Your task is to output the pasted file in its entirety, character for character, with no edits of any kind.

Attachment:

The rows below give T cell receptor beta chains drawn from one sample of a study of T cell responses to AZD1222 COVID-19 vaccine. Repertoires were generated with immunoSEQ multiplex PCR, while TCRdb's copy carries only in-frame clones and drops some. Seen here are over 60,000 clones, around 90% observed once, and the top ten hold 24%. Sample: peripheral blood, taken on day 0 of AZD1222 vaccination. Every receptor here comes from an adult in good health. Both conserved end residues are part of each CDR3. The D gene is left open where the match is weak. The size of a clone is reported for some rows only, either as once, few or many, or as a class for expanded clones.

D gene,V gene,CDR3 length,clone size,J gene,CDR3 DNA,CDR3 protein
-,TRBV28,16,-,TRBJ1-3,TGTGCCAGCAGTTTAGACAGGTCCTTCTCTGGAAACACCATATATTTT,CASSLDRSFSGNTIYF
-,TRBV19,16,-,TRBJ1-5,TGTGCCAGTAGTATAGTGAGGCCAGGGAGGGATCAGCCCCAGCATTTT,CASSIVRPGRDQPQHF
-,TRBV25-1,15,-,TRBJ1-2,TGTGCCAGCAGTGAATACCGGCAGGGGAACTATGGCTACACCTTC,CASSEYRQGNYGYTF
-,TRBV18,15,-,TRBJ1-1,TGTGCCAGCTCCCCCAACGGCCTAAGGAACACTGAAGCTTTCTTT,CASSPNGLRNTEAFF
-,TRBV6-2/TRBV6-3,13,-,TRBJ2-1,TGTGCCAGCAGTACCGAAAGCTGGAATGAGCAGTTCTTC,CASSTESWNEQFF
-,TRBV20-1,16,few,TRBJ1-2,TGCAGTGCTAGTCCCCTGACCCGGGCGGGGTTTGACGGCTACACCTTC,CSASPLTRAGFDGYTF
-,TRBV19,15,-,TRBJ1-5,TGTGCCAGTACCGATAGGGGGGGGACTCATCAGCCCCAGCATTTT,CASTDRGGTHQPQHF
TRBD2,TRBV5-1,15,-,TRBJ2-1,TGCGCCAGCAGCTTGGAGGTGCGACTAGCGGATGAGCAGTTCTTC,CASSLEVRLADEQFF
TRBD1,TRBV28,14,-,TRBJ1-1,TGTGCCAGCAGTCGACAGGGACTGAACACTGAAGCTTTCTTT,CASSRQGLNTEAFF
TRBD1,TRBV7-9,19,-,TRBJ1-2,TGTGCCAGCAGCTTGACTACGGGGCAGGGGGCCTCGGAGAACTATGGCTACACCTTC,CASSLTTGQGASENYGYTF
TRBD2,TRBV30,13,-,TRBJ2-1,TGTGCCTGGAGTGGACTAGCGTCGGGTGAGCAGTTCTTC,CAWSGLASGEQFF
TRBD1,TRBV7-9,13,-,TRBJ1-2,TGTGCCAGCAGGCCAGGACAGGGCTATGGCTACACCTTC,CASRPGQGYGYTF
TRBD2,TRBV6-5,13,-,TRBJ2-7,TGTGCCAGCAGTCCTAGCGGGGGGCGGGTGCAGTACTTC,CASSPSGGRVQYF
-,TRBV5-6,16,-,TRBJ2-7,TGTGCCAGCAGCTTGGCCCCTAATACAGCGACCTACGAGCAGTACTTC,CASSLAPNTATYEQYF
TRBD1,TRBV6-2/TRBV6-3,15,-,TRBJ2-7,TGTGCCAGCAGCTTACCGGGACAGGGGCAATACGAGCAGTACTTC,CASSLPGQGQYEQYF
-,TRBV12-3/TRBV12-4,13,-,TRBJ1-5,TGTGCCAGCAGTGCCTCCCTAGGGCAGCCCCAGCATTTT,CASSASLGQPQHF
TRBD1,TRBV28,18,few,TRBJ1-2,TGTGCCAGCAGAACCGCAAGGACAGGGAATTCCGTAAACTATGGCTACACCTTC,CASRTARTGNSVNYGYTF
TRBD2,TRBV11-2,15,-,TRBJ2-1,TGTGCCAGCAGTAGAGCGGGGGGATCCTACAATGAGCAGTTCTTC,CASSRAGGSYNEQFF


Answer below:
The rows below give T cell receptor beta chains drawn from one sample of a study of T cell responses to AZD1222 COVID-19 vaccine. Repertoires were generated with immunoSEQ multiplex PCR, while TCRdb's copy carries only in-frame clones and drops some. Seen here are over 60,000 clones, around 90% observed once, and the top ten hold 24%. Sample: peripheral blood, taken on day 0 of AZD1222 vaccination. Every receptor here comes from an adult in good health. Both conserved end residues are part of each CDR3. The D gene is left open where the match is weak. The size of a clone is reported for some rows only, either as once, few or many, or as a class for expanded clones.

D gene,V gene,CDR3 length,clone size,J gene,CDR3 DNA,CDR3 protein
-,TRBV28,16,-,TRBJ1-3,TGTGCCAGCAGTTTAGACAGGTCCTTCTCTGGAAACACCATATATTTT,CASSLDRSFSGNTIYF
-,TRBV19,16,-,TRBJ1-5,TGTGCCAGTAGTATAGTGAGGCCAGGGAGGGATCAGCCCCAGCATTTT,CASSIVRPGRDQPQHF
-,TRBV25-1,15,-,TRBJ1-2,TGTGCCAGCAGTGAATACCGGCAGGGGAACTATGGCTACACCTTC,CASSEYRQGNYGYTF
-,TRBV18,15,-,TRBJ1-1,TGTGCCAGCTCCCCCAACGGCCTAAGGAACACTGAAGCTTTCTTT,CASSPNGLRNTEAFF
-,TRBV6-2/TRBV6-3,13,-,TRBJ2-1,TGTGCCAGCAGTACCGAAAGCTGGAATGAGCAGTTCTTC,CASSTESWNEQFF
-,TRBV20-1,16,few,TRBJ1-2,TGCAGTGCTAGTCCCCTGACCCGGGCGGGGTTTGACGGCTACACCTTC,CSASPLTRAGFDGYTF
-,TRBV19,15,-,TRBJ1-5,TGTGCCAGTACCGATAGGGGGGGGACTCATCAGCCCCAGCATTTT,CASTDRGGTHQPQHF
TRBD2,TRBV5-1,15,-,TRBJ2-1,TGCGCCAGCAGCTTGGAGGTGCGACTAGCGGATGAGCAGTTCTTC,CASSLEVRLADEQFF
TRBD1,TRBV28,14,-,TRBJ1-1,TGTGCCAGCAGTCGACAGGGACTGAACACTGAAGCTTTCTTT,CASSRQGLNTEAFF
TRBD1,TRBV7-9,19,-,TRBJ1-2,TGTGCCAGCAGCTTGACTACGGGGCAGGGGGCCTCGGAGAACTATGGCTACACCTTC,CASSLTTGQGASENYGYTF
TRBD2,TRBV30,13,-,TRBJ2-1,TGTGCCTGGAGTGGACTAGCGTCGGGTGAGCAGTTCTTC,CAWSGLASGEQFF
TRBD1,TRBV7-9,13,-,TRBJ1-2,TGTGCCAGCAGGCCAGGACAGGGCTATGGCTACACCTTC,CASRPGQGYGYTF
TRBD2,TRBV6-5,13,-,TRBJ2-7,TGTGCCAGCAGTCCTAGCGGGGGGCGGGTGCAGTACTTC,CASSPSGGRVQYF
-,TRBV5-6,16,-,TRBJ2-7,TGTGCCAGCAGCTTGGCCCCTAATACAGCGACCTACGAGCAGTACTTC,CASSLAPNTATYEQYF
TRBD1,TRBV6-2/TRBV6-3,15,-,TRBJ2-7,TGTGCCAGCAGCTTACCGGGACAGGGGCAATACGAGCAGTACTTC,CASSLPGQGQYEQYF
-,TRBV12-3/TRBV12-4,13,-,TRBJ1-5,TGTGCCAGCAGTGCCTCCCTAGGGCAGCCCCAGCATTTT,CASSASLGQPQHF
TRBD1,TRBV28,18,few,TRBJ1-2,TGTGCCAGCAGAACCGCAAGGACAGGGAATTCCGTAAACTATGGCTACACCTTC,CASRTARTGNSVNYGYTF
TRBD2,TRBV11-2,15,-,TRBJ2-1,TGTGCCAGCAGTAGAGCGGGGGGATCCTACAATGAGCAGTTCTTC,CASSRAGGSYNEQFF